ASAP 16786: The Importance of Verifying Passenger Accepted for Movement Against the Manifest


In August 2021, a passenger-manifest conflict occurred. An Airman, trying to get home, jumped on an available flight without the required paperwork. In this day and age, overlooking this regulation can result in serious risk to crews. This incident is a lesson in how to prevent a potentially dangerous situation because not everyone may be who they claim to be. This event prompted Mr. R.R. Rizzo Jr., Air Terminal Manager in the 721st Aerial Port Squadron (APS), Ramstein Air Base (AB), Germany, to submit an Airman Safety Action Program (ASAP) submission.

The aircraft flew from Al Udeid AB, Qatar, to Ramstein AB, Germany.

According to Rizzo, the crew conducted their morning ops brief and discovered four people on the aircraft, although the manifest listed only three. Rizzo said, “It sounded like the individual had met up with the crew somewhere at Al Udeid, saying that he needed a ride home. They told him to show up to the terminal, but not understanding that he didn’t understand the process himself regarding how to get on the mission. So, he basically found his way to the aircraft and was dropped off by another person that was in his unit who had access to the flightline.”

The problem was that, according to the ASAP submission, “Only three of the four individuals were manifested and processed through Qatari Immigrations. The three members verified this [information] by producing the stamps on their Orders, indicating they were properly processed through Immigration Agents. The fourth individual, [a] USAF SSgt, was unable to produce any sort of documentation to 721 APS members and claimed he ‘just boarded the aircraft prior to departure.’ Consequently, ATOC [Air Terminal Operations Center] contacted 86 SFS [Security Forces Squadron] to detain the stowaway and determine further action. The three remaining passengers were released for onward movement.”

According to Rizzo, a person who is not on the manifest is a stowaway. “In today’s environment, a stowaway is a stowaway, and you just don’t know who it is.”

“He had commercial tickets, and he was trying to find a way home by any available resource. He happened to stumble across that crew, and that was his ticket home. If anybody wanted to track that guy, they would have never been able to find him, so there was a huge gap in his travel,” said Rizzo.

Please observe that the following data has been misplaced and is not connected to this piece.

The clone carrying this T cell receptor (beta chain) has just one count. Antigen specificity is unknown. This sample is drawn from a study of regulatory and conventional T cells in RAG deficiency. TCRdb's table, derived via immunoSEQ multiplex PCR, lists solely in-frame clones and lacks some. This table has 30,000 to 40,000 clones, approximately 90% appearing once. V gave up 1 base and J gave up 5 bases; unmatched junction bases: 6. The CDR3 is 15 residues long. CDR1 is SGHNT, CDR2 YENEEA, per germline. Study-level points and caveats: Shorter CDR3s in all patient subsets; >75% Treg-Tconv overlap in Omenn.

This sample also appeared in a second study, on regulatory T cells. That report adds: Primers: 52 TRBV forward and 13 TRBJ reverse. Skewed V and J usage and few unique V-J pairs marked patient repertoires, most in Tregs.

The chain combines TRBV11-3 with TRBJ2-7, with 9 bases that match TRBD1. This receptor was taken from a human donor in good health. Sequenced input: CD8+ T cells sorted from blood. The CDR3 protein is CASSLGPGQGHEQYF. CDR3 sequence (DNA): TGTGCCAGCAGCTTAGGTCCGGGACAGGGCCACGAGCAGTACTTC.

The ASAP submission also stated that “Although the three remaining passengers were released for onward movement, upon SFS arrival, the stowaway finally produced a copy of DD1610 [Defense Travel System] orders indicating authorizations to use military travel. Although Ramstein wasn’t listed on the itinerary, the member had variations authorized on the travel order. Therefore, the member was released for follow-on commercial travel out of Frankfurt International Airport, Germany. The 379 AEW/ PERSCO [Air Expeditionary Wing/ Personnel Support for Contingency Operations] and Host Nation Coordination Cell was notified the individual was no longer at Al Udeid.”

The recommended corrective action listed on the ASAP submission included that Rizzo should speak with the aircraft commander on the severity of not verifying a passenger accepted for movement against the manifest. According to Rizzo, a young captain was in charge, and he probably had never experienced or been reprimanded for this type of situation.

Rizzo’s advice to crews who encounter the same situation is, “Don’t be afraid to question.”

When the passenger agent informs the aircraft commander that there are 20 people on the manifest, the commander should confirm there are 20 people on it; if there is a discrepancy, settle it at the aircraft. The crew’s mindset is usually “Do what you need to do to get it done,” said Rizzo. Although he understands that rationale, he also emphasized that it is still essential to follow the rules at the end of the day.

Rizzo said that he has been in the aerial port for 30 years, and, although you never want these kinds of things to happen, if you let your guard down and bend the rules, it will eventually happen to you. His advice is, “So, becoming that soft target makes it very easy. Just do what you know, what you are supposed to do.” No shortcuts, because, one day, shortcuts may land you in a bad situation.

Many thanks go to R.R. Rizzo Jr., at the 721st Aerial Port Squadron for taking the time to submit an ASAP. Please keep in mind that ASAPs can be submitted anonymously and are taken very seriously to help improve safety for all Airmen.